Counterintuition#1 Let your idea go

I'll start with the caveat. I don't find ideas difficult. Sure they come in mysterious cycles, vary in their quality and potential, but they come and frequently enough - from every hour to every other day. Some people are like me, some are not. So, I address this more to those like me, who don't have too much difficulty with the ideas and who find the harder work in the execution.

For those who don't find it easy, I'll most likely share the ideas that work for me in another post. But I believe it's likely a very individual thing; a mix of cultivating the habits and a genetic predisposition, among others. Basically, if I didn't have writing to channel my musings and to see where they go, I'd be a bullshit fantasist sat with pint in the corner of a pub, possibly on his own.

Okay. So, one of the most common pieces of writing advice is this: Write your ideas down. Or record them, etc. And I do. And I'm not going to say don't. But what I will say is really, really don't worry if you don't. Don't panic.

My phone is full of recordings. Of those ideas that come to me as I walk down the streets of Bangkok, along its noisy roads and across its canals. Walking really helps me. I think it's something to do with the rhythm of my stride as well as the chanced upon observations of people going about their days. My Notes app also dates back a couple of years, an abundance of what-if inspirations.

And yet I'll never read or listen to most of them ever again.

Because ideas come and go all the time. And if you don't record or get them down, then who cares. Perhaps it'll return if it was that good. And if it doesn't there'll be another. And then another.

The danger, as I see it, is this: To give your ideas sanctity. To revere them. To possess hte as if they are yours. To treat them like they can't be lost. That once caught they must be pinned down, and to give this the utmost importance.

Because I believe that if you don't, well, I believe two things.

One, if good enough it'll return. It may well stay, at least for a few days, perhaps weeks, months. For me, I'll often let it linger so from it further ideas are reproduced. Of course, if these ideas multiply at an increasingly rapid rate I'd say it's time to get pen to paper and relase that momentum in the beginnings of a story, sometimes a full first draft.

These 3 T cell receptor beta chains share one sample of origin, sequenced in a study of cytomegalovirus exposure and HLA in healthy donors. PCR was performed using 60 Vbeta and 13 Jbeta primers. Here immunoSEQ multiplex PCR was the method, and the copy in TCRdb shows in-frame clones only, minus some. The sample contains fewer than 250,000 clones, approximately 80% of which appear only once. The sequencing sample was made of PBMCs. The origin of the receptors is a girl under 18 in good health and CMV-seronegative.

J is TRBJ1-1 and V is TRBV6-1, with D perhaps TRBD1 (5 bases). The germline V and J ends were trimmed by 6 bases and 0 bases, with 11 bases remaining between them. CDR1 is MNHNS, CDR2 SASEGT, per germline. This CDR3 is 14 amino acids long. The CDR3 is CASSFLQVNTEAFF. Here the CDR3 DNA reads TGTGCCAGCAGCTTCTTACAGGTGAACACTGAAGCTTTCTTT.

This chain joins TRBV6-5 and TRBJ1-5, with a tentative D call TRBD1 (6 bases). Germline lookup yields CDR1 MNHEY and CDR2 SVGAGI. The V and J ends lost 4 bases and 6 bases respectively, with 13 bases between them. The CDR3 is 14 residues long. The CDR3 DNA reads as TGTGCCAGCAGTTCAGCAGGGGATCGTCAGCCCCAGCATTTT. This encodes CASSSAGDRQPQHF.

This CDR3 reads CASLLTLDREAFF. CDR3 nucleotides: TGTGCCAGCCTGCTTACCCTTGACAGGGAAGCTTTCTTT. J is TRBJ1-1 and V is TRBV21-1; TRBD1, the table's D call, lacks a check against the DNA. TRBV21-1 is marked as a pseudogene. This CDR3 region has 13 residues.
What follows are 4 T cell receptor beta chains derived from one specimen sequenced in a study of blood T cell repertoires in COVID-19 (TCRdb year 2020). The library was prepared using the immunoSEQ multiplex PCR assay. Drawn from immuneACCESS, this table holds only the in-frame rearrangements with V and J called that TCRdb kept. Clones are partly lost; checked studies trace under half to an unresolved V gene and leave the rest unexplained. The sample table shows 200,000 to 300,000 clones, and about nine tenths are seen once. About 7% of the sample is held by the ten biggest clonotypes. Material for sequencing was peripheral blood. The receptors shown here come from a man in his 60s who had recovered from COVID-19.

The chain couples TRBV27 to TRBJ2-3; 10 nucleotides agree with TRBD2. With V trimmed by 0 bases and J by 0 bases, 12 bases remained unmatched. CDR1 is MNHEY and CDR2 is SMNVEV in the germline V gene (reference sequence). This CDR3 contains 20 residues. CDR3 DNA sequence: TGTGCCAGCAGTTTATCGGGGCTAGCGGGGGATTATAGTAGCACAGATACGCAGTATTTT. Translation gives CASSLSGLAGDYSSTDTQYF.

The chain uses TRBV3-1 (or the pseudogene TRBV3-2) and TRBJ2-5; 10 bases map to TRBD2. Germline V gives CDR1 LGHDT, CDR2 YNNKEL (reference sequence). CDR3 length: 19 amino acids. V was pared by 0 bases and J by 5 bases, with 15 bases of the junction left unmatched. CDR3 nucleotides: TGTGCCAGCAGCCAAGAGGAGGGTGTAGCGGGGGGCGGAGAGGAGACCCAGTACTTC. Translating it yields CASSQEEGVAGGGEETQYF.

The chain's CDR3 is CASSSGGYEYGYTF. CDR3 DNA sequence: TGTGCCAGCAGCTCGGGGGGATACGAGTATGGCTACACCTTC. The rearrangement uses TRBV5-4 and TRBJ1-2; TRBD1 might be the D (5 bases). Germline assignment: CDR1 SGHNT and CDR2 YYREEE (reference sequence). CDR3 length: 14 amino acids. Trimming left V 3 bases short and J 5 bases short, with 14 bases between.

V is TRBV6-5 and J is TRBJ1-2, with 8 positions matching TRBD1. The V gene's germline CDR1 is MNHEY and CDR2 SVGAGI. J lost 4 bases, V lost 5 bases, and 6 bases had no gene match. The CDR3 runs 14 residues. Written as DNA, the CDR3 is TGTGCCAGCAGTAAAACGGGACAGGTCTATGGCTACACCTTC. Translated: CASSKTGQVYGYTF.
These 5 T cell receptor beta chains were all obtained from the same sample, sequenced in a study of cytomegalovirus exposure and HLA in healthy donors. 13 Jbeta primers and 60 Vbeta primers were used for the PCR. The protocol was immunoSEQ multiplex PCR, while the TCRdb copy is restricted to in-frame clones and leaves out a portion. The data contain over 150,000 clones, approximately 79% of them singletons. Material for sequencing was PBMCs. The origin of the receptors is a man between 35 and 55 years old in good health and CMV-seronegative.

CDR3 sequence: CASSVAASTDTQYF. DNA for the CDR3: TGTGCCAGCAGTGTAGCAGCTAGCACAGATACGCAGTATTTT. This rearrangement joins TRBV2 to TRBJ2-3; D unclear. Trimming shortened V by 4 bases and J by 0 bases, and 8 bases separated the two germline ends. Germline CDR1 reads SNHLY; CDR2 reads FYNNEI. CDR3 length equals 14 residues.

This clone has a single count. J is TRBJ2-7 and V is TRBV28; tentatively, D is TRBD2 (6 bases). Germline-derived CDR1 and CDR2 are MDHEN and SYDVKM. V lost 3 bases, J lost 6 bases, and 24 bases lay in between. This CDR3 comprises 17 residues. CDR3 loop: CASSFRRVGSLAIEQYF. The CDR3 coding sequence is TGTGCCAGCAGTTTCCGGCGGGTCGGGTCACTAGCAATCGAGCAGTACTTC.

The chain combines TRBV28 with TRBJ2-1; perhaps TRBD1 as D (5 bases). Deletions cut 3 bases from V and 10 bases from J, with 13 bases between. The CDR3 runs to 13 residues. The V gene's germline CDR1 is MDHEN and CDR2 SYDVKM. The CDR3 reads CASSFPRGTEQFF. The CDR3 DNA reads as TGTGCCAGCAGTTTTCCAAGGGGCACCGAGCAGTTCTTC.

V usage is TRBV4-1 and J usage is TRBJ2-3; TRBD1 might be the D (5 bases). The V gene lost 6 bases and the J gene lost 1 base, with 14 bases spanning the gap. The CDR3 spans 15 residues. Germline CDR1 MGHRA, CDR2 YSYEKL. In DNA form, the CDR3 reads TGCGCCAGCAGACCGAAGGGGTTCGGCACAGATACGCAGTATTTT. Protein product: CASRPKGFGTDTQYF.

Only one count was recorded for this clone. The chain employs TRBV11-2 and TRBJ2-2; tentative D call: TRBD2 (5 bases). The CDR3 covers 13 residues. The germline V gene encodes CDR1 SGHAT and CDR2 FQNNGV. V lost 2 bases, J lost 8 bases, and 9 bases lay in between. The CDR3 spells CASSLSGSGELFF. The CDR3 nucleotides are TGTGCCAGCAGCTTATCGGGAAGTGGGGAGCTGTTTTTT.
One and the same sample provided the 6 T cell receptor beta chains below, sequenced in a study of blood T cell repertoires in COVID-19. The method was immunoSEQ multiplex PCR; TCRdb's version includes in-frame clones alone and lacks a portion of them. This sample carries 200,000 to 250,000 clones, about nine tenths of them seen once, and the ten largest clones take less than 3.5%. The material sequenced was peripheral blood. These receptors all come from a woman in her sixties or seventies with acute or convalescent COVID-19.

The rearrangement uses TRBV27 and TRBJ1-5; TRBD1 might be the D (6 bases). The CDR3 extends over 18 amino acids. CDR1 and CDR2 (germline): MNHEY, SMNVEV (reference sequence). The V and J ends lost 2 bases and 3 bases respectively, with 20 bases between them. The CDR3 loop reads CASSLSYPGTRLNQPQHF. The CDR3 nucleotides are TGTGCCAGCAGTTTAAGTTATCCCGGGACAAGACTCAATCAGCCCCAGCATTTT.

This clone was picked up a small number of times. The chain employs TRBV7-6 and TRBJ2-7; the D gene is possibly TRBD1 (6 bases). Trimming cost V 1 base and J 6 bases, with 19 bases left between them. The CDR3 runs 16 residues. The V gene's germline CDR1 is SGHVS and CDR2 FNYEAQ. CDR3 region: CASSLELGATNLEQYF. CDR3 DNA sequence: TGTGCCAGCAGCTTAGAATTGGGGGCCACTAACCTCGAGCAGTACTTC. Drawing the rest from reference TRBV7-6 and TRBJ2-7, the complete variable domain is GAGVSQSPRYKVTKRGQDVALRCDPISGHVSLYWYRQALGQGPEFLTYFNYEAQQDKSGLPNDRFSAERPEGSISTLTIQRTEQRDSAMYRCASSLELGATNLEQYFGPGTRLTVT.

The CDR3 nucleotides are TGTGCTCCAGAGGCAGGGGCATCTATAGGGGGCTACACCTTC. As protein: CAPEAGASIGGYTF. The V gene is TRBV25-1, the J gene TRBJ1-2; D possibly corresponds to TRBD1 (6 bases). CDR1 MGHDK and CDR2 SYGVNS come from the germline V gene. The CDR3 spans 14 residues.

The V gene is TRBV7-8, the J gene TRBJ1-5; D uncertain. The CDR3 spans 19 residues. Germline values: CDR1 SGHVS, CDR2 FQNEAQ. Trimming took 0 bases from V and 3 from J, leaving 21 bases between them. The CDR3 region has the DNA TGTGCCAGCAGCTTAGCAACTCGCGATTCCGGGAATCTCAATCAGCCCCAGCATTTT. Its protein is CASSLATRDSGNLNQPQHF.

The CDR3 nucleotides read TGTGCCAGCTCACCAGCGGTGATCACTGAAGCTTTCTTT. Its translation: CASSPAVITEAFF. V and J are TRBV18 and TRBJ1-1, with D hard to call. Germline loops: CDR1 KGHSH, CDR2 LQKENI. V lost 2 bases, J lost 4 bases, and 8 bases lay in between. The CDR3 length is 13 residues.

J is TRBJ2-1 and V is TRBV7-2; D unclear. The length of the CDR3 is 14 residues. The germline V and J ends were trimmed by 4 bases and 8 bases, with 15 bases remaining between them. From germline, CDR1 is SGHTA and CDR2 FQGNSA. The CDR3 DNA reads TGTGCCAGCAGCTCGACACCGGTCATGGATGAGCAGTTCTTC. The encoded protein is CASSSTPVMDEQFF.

Two. More importantly, you'll get more ideas. It's not a superstition and I have no science to back it up, but I believe that if you fixate too much on an idea, or rahter on having an idea, it makes them that much harder to come by. I once heard a meditation teacher so not to try too hard to give it a 3 out of 10 in concentration. I think that might also apply here, at least in the beginning stages. That if one tries too hard, it gets harder. That if you just let some pass on by, you'll have more to choose from.

Right now I have three ideas stewing in my mind, and I really like the potential of all three. One's from a month ago, one from last week and another is fresh today. I think they even want to come together, creating the character and the world they want to inhabit. And I really enjoy that. It's building, and yet I'm stil holding back. I am its opposing force, it's antithesis. Because when I let it out, it's really going to flow.

Sounds almost sexual I know. But then it is an act of creation.

And that's when I enjoy writing the most.

Well, not completely true. I also love redrafting. But that's a different feeling. More like a wonderful, loving relationship than a fantastic one night stand.

Of course, whether the product, the story, is any good, well, that's a different problem.

But I believe nothing has been wasted.

Lastly, I don't suffer writer's block. But I do have frustrating days when I want to write something, when I want to engage in that initial thrill of Yes! Yes! I like where this is going!, and yet there's nothing going. I suppose at such times I could finally go through that backlog of notes and voice recordings. And I have done before. But in truth, I just wait it out by redrafting or writing a blog piece like this, a different type of writing. And I tell myself, it will come. Just listen to the outside world, of friends and strangers and read the news or the latest thinking, and watch what is happening on the cinema screen or the city streets.

But most importantly, don't try too hard, put one foot in front of the other, and keep on walking.

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